Accepted paper:

Narrating and imagining the Ethnic Other: discursive practices of differentiation and inclusion in the museums of Kunming, China


Marzia Varutti (University of Oslo)

Paper short abstract:

In this paper, I argue that museums in China are actively participating in a process of nation-building aimed at inscribing minorities in the framework of the Chinese nation through the selection of ethnic minorities' memories and features of identity.

Paper long abstract:

Through an exploration of the museum representation of ethnic minorities in museums in Kunming, Yunnan Province of China, I hold that museums are actively participating in a process of memory and identity engineering as, through images and narratives, museums support collective imagination about ethnic minorities' identities and past. I take as a departing point of my reflection the assumption that the modalities of representation of ethnic minorities in public museums are revelatory of the agency of the Chinese government in manufacturing the image of ethnic minorities - an image that is made to resonate on collective metamemories. Drawing from the comparative analysis of displays of ethnic minorities material culture in the museums of Kunming, I will show how the identities of ethnic minorities are conveyed through a selective process of i) remembering and emphasizing specific cultural elements, ii) forgetting other elements, and lastly, iii) modifying the perception of their relation to the Han majority. I develop these three points drawing from direct observations, and theoretically building upon critical approaches to the museum representation of the cultural Other in China. I argue that museum representational practices of ethnic minorities' identities and past reveal the ambivalence of a process of nation-building that, given the ideological crisis of the Communist régime, relies on the manufacturing of collective memories and identities to fuel a sense of belonging to the Chinese nation and support a vision of its future that ultimately appears crucial to its very permanence.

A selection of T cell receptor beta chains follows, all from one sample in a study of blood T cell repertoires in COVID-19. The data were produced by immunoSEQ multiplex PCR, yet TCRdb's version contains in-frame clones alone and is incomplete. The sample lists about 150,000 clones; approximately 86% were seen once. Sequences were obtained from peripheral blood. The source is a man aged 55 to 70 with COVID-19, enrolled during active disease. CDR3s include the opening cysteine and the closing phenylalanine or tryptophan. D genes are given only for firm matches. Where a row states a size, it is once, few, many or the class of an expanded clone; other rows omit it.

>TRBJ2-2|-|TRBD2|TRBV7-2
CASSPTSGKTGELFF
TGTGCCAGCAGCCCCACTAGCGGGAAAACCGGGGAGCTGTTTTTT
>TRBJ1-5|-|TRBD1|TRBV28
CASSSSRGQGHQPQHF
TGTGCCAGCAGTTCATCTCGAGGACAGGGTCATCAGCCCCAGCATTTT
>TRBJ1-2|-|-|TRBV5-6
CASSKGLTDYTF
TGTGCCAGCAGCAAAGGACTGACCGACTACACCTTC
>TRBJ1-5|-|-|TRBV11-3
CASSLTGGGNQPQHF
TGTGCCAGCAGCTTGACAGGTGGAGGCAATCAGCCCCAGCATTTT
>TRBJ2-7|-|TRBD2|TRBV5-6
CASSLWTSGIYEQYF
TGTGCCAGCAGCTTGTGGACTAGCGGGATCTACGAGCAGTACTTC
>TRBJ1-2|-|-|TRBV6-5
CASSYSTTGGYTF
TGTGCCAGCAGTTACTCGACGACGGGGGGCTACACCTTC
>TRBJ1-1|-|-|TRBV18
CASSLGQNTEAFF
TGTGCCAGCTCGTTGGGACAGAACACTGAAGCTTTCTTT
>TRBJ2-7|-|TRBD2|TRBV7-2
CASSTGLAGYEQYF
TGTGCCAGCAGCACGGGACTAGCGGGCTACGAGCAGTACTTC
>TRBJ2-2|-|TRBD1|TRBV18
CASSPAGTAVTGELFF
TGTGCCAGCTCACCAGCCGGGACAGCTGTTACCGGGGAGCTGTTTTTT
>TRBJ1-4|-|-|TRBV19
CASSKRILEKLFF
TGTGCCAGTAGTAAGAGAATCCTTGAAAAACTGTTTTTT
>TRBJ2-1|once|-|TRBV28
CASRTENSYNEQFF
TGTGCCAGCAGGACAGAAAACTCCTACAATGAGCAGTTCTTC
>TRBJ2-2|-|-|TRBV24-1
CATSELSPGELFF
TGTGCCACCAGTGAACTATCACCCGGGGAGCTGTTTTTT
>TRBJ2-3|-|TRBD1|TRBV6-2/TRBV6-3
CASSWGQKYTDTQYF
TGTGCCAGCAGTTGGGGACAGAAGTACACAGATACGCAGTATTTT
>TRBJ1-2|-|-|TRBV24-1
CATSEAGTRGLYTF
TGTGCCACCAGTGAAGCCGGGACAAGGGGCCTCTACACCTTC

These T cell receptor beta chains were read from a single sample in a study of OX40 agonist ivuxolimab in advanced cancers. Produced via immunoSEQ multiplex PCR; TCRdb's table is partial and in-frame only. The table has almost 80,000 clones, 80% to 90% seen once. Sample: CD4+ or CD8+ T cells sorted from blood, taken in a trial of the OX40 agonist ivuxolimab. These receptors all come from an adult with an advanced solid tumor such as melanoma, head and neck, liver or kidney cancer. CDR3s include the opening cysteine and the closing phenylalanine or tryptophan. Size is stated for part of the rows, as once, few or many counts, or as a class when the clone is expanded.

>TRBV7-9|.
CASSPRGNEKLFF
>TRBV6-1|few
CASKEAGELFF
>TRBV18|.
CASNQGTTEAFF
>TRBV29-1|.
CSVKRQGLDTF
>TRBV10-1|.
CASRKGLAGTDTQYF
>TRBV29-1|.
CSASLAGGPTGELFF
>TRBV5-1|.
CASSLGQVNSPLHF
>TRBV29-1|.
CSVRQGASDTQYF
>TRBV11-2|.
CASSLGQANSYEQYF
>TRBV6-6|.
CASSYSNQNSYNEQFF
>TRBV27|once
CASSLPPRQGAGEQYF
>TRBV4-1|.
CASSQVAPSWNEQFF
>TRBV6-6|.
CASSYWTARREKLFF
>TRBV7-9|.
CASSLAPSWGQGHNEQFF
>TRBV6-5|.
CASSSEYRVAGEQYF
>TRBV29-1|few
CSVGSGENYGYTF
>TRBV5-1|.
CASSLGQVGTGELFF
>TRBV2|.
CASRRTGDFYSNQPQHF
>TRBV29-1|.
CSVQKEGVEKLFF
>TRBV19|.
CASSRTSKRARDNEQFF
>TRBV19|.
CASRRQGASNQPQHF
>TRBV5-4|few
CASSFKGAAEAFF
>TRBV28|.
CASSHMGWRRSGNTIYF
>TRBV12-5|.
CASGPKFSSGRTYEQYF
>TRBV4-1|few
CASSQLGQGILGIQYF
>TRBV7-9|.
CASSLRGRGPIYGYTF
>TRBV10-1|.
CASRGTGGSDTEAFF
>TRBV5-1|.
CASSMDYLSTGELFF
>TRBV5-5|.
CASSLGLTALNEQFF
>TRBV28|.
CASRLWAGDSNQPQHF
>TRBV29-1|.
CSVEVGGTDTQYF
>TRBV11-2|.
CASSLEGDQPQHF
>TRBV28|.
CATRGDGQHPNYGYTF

panel W110
Enacting pasts and futures: memory, identity and imagination